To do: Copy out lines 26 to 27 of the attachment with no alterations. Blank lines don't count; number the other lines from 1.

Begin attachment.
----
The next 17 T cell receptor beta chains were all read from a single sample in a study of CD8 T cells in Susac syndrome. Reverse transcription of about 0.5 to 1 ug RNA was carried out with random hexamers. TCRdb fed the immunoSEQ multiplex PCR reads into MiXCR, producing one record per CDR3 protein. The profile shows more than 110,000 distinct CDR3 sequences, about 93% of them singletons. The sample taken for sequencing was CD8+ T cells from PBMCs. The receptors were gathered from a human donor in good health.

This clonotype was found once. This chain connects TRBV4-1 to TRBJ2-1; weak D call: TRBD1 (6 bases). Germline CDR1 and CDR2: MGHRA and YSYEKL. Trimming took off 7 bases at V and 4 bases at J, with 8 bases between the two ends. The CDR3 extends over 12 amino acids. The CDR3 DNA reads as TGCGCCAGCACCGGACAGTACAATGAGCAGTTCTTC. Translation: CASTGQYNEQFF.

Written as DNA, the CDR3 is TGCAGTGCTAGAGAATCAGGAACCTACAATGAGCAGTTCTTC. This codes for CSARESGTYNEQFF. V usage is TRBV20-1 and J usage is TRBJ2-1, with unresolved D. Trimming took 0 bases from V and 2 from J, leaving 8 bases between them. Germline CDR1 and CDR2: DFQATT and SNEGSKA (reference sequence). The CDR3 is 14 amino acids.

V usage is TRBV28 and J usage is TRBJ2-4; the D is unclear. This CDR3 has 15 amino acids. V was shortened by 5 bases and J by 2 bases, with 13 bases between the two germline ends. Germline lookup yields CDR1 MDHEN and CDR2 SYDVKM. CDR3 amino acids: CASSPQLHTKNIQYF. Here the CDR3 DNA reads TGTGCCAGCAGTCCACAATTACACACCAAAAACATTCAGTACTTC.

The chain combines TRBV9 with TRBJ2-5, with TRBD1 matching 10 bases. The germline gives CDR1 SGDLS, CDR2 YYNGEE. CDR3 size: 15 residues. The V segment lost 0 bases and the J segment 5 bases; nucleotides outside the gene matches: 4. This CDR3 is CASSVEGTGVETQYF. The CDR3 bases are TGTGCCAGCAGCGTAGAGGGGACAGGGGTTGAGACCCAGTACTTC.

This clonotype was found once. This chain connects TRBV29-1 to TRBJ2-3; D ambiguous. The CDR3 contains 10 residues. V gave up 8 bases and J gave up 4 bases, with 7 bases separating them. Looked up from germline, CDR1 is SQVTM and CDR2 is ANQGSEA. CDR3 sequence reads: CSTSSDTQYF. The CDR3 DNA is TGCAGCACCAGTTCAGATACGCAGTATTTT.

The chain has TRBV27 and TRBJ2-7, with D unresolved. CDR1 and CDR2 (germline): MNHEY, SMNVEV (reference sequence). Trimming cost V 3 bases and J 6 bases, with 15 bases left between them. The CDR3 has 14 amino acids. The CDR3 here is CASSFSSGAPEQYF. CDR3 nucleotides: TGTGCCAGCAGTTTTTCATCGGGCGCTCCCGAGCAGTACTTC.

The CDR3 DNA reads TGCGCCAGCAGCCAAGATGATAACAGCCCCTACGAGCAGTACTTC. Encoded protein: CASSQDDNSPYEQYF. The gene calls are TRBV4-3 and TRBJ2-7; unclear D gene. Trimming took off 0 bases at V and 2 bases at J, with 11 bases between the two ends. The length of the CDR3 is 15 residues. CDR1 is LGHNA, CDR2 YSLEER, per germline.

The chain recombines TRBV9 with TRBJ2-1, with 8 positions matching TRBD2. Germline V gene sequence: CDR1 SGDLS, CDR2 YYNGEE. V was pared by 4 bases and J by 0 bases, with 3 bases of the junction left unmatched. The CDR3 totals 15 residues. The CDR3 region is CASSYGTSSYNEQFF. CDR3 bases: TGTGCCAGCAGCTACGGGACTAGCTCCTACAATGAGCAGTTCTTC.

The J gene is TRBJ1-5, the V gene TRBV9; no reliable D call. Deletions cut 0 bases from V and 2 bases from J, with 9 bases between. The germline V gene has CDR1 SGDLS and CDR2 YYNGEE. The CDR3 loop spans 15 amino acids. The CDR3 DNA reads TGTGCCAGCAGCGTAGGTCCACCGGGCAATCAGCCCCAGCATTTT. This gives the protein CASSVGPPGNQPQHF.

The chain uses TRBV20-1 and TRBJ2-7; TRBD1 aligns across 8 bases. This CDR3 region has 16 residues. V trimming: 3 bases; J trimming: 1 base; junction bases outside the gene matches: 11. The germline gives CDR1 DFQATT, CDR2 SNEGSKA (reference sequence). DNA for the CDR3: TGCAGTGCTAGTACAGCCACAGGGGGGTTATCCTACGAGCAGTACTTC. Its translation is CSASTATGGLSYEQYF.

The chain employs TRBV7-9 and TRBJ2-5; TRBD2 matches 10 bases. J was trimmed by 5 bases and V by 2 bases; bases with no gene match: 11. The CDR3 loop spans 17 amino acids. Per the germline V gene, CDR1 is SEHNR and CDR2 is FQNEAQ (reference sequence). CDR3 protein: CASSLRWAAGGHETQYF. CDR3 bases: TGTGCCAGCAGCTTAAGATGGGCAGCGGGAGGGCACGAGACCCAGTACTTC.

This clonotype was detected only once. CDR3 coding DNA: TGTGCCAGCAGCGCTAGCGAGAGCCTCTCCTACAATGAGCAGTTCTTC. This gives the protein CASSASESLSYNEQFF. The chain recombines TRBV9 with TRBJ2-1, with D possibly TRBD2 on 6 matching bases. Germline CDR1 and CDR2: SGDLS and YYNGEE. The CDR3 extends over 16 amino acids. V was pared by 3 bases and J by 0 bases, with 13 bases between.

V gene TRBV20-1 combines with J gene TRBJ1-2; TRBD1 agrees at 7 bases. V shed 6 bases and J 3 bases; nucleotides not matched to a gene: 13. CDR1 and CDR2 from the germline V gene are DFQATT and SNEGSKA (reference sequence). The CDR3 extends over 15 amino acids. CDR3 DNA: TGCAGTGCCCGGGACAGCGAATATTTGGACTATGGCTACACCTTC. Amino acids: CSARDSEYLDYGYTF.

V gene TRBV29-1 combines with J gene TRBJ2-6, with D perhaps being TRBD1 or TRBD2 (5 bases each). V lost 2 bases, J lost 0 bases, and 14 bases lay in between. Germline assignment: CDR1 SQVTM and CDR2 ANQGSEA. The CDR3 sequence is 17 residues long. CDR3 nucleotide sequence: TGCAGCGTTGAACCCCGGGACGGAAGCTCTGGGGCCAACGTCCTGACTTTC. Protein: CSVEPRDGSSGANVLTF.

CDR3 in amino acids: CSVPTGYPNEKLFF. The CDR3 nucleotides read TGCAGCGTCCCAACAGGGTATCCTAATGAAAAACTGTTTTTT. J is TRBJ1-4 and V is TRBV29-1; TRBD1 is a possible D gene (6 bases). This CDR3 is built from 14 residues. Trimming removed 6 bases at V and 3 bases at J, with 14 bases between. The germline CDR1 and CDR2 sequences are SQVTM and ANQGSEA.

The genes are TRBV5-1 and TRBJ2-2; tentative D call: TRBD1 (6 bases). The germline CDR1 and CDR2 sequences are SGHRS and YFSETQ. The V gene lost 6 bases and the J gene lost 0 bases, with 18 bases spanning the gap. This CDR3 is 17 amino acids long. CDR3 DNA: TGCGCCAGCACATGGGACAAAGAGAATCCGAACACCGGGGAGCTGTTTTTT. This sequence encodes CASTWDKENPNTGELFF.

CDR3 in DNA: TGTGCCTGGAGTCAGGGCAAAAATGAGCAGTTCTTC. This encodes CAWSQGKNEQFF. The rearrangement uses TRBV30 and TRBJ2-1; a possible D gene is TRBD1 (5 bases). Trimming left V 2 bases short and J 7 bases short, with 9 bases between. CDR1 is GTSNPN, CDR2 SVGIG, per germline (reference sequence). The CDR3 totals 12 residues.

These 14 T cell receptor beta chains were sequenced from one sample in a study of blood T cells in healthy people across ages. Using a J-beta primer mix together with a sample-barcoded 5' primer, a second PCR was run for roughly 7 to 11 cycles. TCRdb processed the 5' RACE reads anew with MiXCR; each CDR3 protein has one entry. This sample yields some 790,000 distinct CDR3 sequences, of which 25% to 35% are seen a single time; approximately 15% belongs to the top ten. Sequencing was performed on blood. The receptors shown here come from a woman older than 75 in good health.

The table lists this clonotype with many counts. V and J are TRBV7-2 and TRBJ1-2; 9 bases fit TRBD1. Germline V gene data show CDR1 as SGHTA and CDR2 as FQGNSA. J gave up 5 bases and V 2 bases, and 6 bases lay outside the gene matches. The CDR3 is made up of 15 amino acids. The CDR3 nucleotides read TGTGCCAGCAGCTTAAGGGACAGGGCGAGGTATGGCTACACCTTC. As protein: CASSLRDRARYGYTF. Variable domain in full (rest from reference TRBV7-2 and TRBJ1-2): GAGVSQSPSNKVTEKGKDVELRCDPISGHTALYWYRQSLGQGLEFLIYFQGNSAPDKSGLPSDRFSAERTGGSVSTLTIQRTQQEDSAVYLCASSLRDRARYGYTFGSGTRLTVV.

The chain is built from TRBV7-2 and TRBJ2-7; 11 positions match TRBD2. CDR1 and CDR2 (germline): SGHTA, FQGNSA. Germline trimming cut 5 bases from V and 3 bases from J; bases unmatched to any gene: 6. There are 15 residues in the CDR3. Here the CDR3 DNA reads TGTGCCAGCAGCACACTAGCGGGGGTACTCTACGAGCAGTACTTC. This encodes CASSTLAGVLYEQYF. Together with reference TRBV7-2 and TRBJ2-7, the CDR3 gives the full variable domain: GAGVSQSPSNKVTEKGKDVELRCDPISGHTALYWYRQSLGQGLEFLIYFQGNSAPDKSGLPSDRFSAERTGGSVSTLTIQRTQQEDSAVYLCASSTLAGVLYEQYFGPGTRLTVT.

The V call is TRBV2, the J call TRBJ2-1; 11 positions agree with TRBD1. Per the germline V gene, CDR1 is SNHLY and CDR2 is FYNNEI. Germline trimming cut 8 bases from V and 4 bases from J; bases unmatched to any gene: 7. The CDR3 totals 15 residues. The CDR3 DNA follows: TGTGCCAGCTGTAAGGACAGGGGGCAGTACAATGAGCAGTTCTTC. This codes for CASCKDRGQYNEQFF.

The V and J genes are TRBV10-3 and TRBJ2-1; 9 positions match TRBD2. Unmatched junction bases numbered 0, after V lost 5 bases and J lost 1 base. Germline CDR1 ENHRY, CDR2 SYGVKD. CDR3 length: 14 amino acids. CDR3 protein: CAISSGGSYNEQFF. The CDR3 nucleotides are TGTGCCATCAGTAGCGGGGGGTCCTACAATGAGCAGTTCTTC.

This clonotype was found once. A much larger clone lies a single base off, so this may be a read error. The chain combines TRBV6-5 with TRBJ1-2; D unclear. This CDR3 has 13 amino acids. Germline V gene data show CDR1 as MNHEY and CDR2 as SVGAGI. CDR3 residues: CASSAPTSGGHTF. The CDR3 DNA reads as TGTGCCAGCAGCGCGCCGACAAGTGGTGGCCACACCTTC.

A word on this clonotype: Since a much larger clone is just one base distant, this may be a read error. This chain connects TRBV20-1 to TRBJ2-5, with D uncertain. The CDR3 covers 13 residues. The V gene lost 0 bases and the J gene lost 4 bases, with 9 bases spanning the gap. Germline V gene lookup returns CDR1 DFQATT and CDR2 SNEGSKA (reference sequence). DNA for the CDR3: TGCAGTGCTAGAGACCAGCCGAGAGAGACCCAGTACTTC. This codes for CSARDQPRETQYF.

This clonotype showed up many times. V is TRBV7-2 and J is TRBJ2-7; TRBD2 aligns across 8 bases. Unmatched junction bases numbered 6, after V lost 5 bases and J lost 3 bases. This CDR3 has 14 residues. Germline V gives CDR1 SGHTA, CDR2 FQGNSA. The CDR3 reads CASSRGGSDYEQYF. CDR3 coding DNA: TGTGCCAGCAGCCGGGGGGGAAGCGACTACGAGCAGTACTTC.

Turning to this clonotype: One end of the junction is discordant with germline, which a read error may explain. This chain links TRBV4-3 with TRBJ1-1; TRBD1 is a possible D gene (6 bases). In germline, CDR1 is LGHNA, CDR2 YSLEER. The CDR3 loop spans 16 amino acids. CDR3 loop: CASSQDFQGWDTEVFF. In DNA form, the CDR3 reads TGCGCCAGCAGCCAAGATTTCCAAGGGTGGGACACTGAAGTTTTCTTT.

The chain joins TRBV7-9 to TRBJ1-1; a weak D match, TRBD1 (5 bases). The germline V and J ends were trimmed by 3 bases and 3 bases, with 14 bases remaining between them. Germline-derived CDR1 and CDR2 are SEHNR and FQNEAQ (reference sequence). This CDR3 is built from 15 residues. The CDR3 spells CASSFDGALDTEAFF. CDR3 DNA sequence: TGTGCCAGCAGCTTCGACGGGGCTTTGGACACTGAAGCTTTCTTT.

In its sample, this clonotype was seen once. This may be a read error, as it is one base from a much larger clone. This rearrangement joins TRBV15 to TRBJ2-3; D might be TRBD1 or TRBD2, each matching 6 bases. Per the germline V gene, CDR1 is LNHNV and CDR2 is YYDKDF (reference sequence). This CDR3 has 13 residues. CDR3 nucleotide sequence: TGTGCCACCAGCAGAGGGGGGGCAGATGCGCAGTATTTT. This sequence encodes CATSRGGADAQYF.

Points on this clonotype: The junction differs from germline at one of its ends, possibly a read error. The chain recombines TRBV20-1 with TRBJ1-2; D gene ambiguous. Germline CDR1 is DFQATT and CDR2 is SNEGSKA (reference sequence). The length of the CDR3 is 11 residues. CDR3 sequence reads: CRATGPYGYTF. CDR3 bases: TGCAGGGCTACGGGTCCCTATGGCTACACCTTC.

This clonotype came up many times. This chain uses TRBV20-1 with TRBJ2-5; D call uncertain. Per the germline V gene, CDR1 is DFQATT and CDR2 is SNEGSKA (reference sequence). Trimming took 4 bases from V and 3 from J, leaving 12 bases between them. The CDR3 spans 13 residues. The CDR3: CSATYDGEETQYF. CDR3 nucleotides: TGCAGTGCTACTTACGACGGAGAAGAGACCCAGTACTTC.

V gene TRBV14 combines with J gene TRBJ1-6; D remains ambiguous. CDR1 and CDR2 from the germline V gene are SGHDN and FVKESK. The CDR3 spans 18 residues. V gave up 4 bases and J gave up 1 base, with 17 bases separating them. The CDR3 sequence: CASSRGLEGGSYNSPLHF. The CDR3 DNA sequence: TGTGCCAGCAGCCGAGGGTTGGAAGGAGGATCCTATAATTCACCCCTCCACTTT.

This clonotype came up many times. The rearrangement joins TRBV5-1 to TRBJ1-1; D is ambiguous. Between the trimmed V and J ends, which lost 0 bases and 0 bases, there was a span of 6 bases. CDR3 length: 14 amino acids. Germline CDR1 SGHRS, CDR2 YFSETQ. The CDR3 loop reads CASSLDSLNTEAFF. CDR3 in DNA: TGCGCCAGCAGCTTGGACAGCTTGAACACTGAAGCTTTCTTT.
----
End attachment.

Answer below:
This clonotype showed up many times. V is TRBV7-2 and J is TRBJ2-7; TRBD2 aligns across 8 bases. Unmatched junction bases numbered 6, after V lost 5 bases and J lost 3 bases. This CDR3 has 14 residues. Germline V gives CDR1 SGHTA, CDR2 FQGNSA. The CDR3 reads CASSRGGSDYEQYF. CDR3 coding DNA: TGTGCCAGCAGCCGGGGGGGAAGCGACTACGAGCAGTACTTC.

Turning to this clonotype: One end of the junction is discordant with germline, which a read error may explain. This chain links TRBV4-3 with TRBJ1-1; TRBD1 is a possible D gene (6 bases). In germline, CDR1 is LGHNA, CDR2 YSLEER. The CDR3 loop spans 16 amino acids. CDR3 loop: CASSQDFQGWDTEVFF. In DNA form, the CDR3 reads TGCGCCAGCAGCCAAGATTTCCAAGGGTGGGACACTGAAGTTTTCTTT.